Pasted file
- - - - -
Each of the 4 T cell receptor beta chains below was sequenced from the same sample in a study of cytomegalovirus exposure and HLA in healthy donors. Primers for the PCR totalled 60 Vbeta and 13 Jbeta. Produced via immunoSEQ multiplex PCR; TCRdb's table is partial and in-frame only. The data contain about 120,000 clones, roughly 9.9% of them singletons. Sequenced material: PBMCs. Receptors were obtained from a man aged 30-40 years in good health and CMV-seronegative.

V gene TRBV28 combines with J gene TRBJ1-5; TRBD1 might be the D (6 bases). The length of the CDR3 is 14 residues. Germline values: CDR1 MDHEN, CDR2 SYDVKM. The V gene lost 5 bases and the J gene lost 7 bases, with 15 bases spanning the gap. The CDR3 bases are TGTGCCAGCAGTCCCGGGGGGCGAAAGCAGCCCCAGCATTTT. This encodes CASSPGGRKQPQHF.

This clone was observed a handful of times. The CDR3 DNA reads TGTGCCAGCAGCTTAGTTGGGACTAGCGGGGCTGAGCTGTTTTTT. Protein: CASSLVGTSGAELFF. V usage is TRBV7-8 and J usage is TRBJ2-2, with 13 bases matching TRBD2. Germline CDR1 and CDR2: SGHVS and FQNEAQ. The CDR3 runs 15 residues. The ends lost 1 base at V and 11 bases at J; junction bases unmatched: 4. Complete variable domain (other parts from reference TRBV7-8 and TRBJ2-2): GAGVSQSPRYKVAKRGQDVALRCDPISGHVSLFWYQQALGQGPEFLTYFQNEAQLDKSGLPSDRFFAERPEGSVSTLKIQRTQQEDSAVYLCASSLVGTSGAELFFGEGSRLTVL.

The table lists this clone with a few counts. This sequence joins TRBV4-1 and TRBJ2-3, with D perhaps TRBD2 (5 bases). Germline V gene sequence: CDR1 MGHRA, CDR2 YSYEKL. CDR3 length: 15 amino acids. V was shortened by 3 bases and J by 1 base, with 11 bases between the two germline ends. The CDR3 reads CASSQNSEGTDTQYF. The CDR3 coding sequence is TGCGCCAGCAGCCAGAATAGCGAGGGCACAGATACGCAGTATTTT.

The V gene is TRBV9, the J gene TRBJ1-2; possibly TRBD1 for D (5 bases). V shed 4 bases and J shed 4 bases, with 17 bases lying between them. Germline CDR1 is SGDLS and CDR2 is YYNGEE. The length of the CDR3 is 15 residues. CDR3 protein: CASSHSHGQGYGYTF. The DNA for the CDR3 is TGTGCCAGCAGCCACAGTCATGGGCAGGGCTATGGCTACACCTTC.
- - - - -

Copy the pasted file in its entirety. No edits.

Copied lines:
Each of the 4 T cell receptor beta chains below was sequenced from the same sample in a study of cytomegalovirus exposure and HLA in healthy donors. Primers for the PCR totalled 60 Vbeta and 13 Jbeta. Produced via immunoSEQ multiplex PCR; TCRdb's table is partial and in-frame only. The data contain about 120,000 clones, roughly 9.9% of them singletons. Sequenced material: PBMCs. Receptors were obtained from a man aged 30-40 years in good health and CMV-seronegative.

V gene TRBV28 combines with J gene TRBJ1-5; TRBD1 might be the D (6 bases). The length of the CDR3 is 14 residues. Germline values: CDR1 MDHEN, CDR2 SYDVKM. The V gene lost 5 bases and the J gene lost 7 bases, with 15 bases spanning the gap. The CDR3 bases are TGTGCCAGCAGTCCCGGGGGGCGAAAGCAGCCCCAGCATTTT. This encodes CASSPGGRKQPQHF.

This clone was observed a handful of times. The CDR3 DNA reads TGTGCCAGCAGCTTAGTTGGGACTAGCGGGGCTGAGCTGTTTTTT. Protein: CASSLVGTSGAELFF. V usage is TRBV7-8 and J usage is TRBJ2-2, with 13 bases matching TRBD2. Germline CDR1 and CDR2: SGHVS and FQNEAQ. The CDR3 runs 15 residues. The ends lost 1 base at V and 11 bases at J; junction bases unmatched: 4. Complete variable domain (other parts from reference TRBV7-8 and TRBJ2-2): GAGVSQSPRYKVAKRGQDVALRCDPISGHVSLFWYQQALGQGPEFLTYFQNEAQLDKSGLPSDRFFAERPEGSVSTLKIQRTQQEDSAVYLCASSLVGTSGAELFFGEGSRLTVL.

The table lists this clone with a few counts. This sequence joins TRBV4-1 and TRBJ2-3, with D perhaps TRBD2 (5 bases). Germline V gene sequence: CDR1 MGHRA, CDR2 YSYEKL. CDR3 length: 15 amino acids. V was shortened by 3 bases and J by 1 base, with 11 bases between the two germline ends. The CDR3 reads CASSQNSEGTDTQYF. The CDR3 coding sequence is TGCGCCAGCAGCCAGAATAGCGAGGGCACAGATACGCAGTATTTT.

The V gene is TRBV9, the J gene TRBJ1-2; possibly TRBD1 for D (5 bases). V shed 4 bases and J shed 4 bases, with 17 bases lying between them. Germline CDR1 is SGDLS and CDR2 is YYNGEE. The length of the CDR3 is 15 residues. CDR3 protein: CASSHSHGQGYGYTF. The DNA for the CDR3 is TGTGCCAGCAGCCACAGTCATGGGCAGGGCTATGGCTACACCTTC.